Produce a Strategy: A second area for improvement is that of a strategy. Both France and the US have produced Indo-Pacific strategies along with defence-specific strategies for the region. A UK Indo-Pacific strategy would go into greater detail as to why the UK is tilting and explain its plans and minimise misconceptions amongst countries in the region. A strategy would thus improve communication, reducing further criticism of the tilt. There may be a strategy not published in the public domain, yet there is a published cyber strategy and a defence plan for the High North.
Increase defence engagement: Defence engagement is a crucial task for any defence plan. Diplomats and defence attachés no doubt are engaging with Indo-Pacific partners. However, high rank officials should increase visits to counterparts in the region to have a strong understanding of the area and discuss the tilt. No UK Defence Minister attended the recent Shangri-la dialogue, no doubt due to the focus on Ukraine, although the First Lord did attend. MOD and senior military officials should engage in-person with their Asian counterparts, creating stronger understanding of the tilt for the global community.
The Indo-Pacific is a important region, with the UK having long standing political, economic and defence ties with the region. The deployment of two OPVs do not represent any defence withdrawal from the Euro-Atlantic and there was no removal of the UK-led Enhanced Forward Presence battlegroup in Estonia or any large-scale air or naval deployment to the Pacific when the IR was published. Europe is a key UK security concern and Russian aggression has exemplified this. Yet, British security is not one-dimensional and the tilt is a sound move. Even a small tilt towards the Indo-Pacific ensures the UK can monitor security threats properly. The UK’s tilt to the Indo-Pacific tilt, with all its criticisms, is the correct move. Even so, the defence plans must be improved to properly match the current and future operational environment. The defence plans for the tilt are sound, but there are undoubtedly areas for improvement.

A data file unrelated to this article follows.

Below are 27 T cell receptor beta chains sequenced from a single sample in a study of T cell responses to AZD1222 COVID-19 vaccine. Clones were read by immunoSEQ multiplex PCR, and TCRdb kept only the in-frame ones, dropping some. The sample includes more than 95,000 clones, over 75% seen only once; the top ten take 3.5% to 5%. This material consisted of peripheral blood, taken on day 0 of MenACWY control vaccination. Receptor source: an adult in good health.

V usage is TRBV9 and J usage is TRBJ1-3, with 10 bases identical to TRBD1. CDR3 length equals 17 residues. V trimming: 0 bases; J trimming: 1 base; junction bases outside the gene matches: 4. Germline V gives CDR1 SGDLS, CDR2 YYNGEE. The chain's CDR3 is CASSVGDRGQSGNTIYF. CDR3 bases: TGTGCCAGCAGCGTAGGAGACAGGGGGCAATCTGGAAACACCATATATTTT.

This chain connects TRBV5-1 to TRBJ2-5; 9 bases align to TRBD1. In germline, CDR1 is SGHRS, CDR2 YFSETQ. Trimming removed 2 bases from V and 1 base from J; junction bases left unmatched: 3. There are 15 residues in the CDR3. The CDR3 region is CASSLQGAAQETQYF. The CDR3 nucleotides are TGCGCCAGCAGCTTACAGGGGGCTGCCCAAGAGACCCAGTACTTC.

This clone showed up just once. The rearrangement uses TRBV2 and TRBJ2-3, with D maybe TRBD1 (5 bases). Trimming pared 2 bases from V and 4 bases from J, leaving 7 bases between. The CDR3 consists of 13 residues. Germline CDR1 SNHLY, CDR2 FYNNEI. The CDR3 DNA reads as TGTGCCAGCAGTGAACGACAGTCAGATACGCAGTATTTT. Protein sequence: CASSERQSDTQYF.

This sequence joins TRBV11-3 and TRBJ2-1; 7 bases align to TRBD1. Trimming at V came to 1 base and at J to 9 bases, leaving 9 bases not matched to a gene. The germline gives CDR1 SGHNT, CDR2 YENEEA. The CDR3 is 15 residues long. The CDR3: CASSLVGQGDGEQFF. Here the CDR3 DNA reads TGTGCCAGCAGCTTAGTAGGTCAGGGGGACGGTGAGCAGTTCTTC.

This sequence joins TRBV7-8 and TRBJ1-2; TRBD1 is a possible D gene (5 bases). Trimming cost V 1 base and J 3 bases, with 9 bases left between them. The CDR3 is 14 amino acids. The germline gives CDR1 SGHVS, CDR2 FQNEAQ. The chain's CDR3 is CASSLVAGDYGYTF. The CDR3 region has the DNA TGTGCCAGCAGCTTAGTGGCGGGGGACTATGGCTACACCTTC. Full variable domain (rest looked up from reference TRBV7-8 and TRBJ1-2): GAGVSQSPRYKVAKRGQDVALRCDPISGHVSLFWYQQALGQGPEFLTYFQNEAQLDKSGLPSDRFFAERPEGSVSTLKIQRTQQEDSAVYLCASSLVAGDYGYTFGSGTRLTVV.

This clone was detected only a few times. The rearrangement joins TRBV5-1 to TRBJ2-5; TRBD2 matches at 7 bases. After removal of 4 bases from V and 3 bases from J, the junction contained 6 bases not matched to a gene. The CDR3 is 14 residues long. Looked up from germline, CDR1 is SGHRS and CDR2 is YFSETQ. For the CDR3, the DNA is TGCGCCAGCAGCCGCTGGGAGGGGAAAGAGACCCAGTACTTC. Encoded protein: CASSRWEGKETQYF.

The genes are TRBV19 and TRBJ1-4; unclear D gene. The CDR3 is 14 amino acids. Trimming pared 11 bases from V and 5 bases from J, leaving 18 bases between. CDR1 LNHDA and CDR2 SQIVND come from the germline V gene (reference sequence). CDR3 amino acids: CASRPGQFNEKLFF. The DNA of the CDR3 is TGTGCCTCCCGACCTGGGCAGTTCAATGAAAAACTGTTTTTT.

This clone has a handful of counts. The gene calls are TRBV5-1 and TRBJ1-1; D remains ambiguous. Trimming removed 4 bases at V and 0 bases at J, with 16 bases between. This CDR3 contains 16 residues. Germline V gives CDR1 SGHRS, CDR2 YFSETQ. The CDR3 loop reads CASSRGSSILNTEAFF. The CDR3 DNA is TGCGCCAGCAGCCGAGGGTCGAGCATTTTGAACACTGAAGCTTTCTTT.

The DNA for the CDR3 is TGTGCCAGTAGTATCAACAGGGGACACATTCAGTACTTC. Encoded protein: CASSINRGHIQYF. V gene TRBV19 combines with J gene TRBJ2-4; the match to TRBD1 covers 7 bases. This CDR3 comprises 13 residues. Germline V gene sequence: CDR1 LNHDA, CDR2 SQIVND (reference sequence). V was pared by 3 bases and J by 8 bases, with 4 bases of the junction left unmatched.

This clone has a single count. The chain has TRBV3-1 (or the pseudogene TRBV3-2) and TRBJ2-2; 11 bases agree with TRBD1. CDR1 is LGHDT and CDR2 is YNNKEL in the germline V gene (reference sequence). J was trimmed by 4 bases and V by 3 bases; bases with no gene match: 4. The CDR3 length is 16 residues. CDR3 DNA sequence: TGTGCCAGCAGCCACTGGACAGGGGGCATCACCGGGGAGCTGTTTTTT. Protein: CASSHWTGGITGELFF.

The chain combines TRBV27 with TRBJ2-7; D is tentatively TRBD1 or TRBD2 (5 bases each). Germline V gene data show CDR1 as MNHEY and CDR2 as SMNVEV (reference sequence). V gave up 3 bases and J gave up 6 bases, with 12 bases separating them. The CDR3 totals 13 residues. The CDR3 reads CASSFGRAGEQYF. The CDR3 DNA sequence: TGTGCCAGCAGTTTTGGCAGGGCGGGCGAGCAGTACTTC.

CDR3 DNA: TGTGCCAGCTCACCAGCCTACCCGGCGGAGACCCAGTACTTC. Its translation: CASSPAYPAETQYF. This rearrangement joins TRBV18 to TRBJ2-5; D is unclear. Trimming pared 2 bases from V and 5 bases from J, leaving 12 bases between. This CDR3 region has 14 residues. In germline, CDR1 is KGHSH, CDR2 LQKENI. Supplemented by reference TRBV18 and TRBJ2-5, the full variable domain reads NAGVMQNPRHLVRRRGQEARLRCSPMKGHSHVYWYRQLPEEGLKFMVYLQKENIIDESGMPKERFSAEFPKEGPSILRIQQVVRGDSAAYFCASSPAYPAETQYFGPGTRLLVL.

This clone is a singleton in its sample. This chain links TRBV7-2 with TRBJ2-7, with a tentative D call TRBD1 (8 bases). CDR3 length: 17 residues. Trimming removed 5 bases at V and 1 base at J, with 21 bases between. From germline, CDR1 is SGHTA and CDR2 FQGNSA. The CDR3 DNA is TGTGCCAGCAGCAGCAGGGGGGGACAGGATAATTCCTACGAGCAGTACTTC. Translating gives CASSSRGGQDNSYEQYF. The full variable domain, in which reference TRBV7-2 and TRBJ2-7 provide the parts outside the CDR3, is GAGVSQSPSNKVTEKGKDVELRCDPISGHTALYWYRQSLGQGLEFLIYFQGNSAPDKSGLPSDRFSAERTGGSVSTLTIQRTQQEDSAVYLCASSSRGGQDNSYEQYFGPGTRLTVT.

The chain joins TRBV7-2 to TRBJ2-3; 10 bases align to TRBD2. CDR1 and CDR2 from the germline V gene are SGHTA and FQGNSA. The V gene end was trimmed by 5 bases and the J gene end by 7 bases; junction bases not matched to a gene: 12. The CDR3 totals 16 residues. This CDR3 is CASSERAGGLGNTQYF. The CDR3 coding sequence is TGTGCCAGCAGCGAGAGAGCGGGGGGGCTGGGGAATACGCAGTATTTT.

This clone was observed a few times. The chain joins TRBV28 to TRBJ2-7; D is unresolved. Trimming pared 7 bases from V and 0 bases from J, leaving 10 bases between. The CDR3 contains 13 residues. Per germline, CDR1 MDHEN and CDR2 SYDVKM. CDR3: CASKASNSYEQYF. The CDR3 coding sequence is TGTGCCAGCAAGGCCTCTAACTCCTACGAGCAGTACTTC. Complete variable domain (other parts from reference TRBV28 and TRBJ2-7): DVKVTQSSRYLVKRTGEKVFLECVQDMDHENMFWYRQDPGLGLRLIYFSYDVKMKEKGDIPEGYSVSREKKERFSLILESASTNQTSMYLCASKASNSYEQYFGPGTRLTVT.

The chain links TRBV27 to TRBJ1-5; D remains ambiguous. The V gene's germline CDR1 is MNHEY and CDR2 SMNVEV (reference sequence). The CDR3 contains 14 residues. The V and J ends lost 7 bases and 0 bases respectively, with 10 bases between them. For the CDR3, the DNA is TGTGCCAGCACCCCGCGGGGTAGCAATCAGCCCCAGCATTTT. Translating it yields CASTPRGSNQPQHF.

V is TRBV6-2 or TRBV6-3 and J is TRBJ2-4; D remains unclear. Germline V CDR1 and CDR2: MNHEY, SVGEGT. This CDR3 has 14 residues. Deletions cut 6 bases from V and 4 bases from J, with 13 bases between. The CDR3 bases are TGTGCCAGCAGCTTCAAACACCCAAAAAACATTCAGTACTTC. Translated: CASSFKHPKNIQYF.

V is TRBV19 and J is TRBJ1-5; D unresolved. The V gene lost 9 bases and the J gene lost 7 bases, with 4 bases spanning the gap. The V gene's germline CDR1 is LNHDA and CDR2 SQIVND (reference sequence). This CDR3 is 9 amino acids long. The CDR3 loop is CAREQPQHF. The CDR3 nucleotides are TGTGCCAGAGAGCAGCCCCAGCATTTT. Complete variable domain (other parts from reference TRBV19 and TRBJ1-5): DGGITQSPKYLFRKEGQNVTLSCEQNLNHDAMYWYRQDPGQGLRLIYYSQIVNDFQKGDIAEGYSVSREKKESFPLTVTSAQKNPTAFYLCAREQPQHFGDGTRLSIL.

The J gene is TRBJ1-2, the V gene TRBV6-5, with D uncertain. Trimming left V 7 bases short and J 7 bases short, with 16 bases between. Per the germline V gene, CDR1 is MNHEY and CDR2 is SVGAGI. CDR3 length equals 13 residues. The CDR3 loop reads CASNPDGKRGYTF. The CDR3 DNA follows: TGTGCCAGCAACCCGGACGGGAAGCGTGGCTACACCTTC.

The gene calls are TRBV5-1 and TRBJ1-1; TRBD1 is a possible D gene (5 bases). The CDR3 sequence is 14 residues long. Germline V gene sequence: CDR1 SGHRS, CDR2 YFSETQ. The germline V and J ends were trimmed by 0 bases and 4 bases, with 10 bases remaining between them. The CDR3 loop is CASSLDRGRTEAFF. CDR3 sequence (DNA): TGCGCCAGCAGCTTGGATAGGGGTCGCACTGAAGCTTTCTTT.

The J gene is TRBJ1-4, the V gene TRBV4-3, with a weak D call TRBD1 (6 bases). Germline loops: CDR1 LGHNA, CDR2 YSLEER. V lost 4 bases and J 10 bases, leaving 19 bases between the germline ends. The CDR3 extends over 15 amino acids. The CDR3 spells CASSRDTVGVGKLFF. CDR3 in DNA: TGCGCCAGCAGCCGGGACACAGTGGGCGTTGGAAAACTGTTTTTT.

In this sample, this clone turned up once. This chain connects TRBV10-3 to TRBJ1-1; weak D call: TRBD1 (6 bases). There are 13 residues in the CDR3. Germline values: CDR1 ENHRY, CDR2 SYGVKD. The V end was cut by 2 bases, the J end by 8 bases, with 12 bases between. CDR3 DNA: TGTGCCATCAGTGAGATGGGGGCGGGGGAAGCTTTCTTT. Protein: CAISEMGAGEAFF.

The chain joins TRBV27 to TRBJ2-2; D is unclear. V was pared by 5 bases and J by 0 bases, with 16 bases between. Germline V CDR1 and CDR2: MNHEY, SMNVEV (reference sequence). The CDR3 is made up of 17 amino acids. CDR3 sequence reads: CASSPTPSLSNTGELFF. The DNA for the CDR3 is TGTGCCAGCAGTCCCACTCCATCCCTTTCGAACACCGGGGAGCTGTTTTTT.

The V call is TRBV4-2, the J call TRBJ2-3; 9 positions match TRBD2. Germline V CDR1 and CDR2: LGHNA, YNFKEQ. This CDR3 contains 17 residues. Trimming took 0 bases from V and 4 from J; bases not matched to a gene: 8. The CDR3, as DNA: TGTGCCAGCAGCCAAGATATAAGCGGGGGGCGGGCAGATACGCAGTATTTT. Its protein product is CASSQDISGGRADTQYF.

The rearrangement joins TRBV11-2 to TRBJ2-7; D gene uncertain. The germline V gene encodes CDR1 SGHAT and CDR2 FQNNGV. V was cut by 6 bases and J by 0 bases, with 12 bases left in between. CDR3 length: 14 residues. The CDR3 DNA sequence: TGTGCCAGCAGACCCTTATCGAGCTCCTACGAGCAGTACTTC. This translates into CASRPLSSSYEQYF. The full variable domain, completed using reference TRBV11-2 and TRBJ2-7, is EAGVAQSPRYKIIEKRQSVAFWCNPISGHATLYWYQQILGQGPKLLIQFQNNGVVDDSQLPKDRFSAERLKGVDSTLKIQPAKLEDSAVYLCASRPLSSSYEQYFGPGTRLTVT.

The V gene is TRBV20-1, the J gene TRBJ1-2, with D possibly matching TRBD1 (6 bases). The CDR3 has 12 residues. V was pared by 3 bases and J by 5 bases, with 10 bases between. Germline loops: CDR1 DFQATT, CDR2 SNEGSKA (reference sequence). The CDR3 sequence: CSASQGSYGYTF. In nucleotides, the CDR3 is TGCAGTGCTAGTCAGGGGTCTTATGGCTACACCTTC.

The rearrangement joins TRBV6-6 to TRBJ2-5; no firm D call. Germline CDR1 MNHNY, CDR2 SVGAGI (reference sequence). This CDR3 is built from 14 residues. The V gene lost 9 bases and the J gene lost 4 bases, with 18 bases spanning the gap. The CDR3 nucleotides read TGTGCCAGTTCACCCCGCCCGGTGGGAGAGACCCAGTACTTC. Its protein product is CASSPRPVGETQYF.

Jie Sheng Li
Jie Sheng Li is a freelance research analyst with interests in Southeast Asia, global political economy, multilateral organisations, security and international development. He has a PhD in International Political Economy from the University of Birmingham and a Mphil in Development Studies from the University of Cambridge.
- Pek, W. K., 2017, The Five Power Defence Arrangements: A Contemporary Assessment, Singapore, Ministry of Defence, Pointer Journal Vol 42.4
- Cabinet Office, 2021, Global Britain in a competitive age: The Integrated Review of Security, Defence, Development and Foreign Policy, London: Cabinet Office
- MOD, 2021, Defence in a competitive age, London, MOD
- Ibid, p,11, 17, 24
- MOD, 2021, op cit, p.2, 5,6, 7, 9, 27
- MOD, 2021, op cit., 15
- Cabinet Office, 2021. op cit, p. 8,11, 18, 26
- MOD, 2021, op cit, p.5, 9, 10, 27
- Mills, C. et al, 2020, A brief guide to previous British Defence Reviews, Number 07313: London: House of Commons https://researchbriefings.files.parliament.uk/documents/CBP-7313/CBP-7313.pdf
- Cabinet Office, 2021, op cit, p.24, 28
- DCDC, 2014, Global Strategic Trends, Fifth Editon, Shrivenham, Development, Concepts and Doctrine Centre, South & East Asia and Oceania section, pp.147-153
- DCDC, 2018, Global Strategic Trends, Sixth Edition, Shrivenham, Development, Concepts and Doctrine Centre. East Asia and South East Asia section, pp.174-190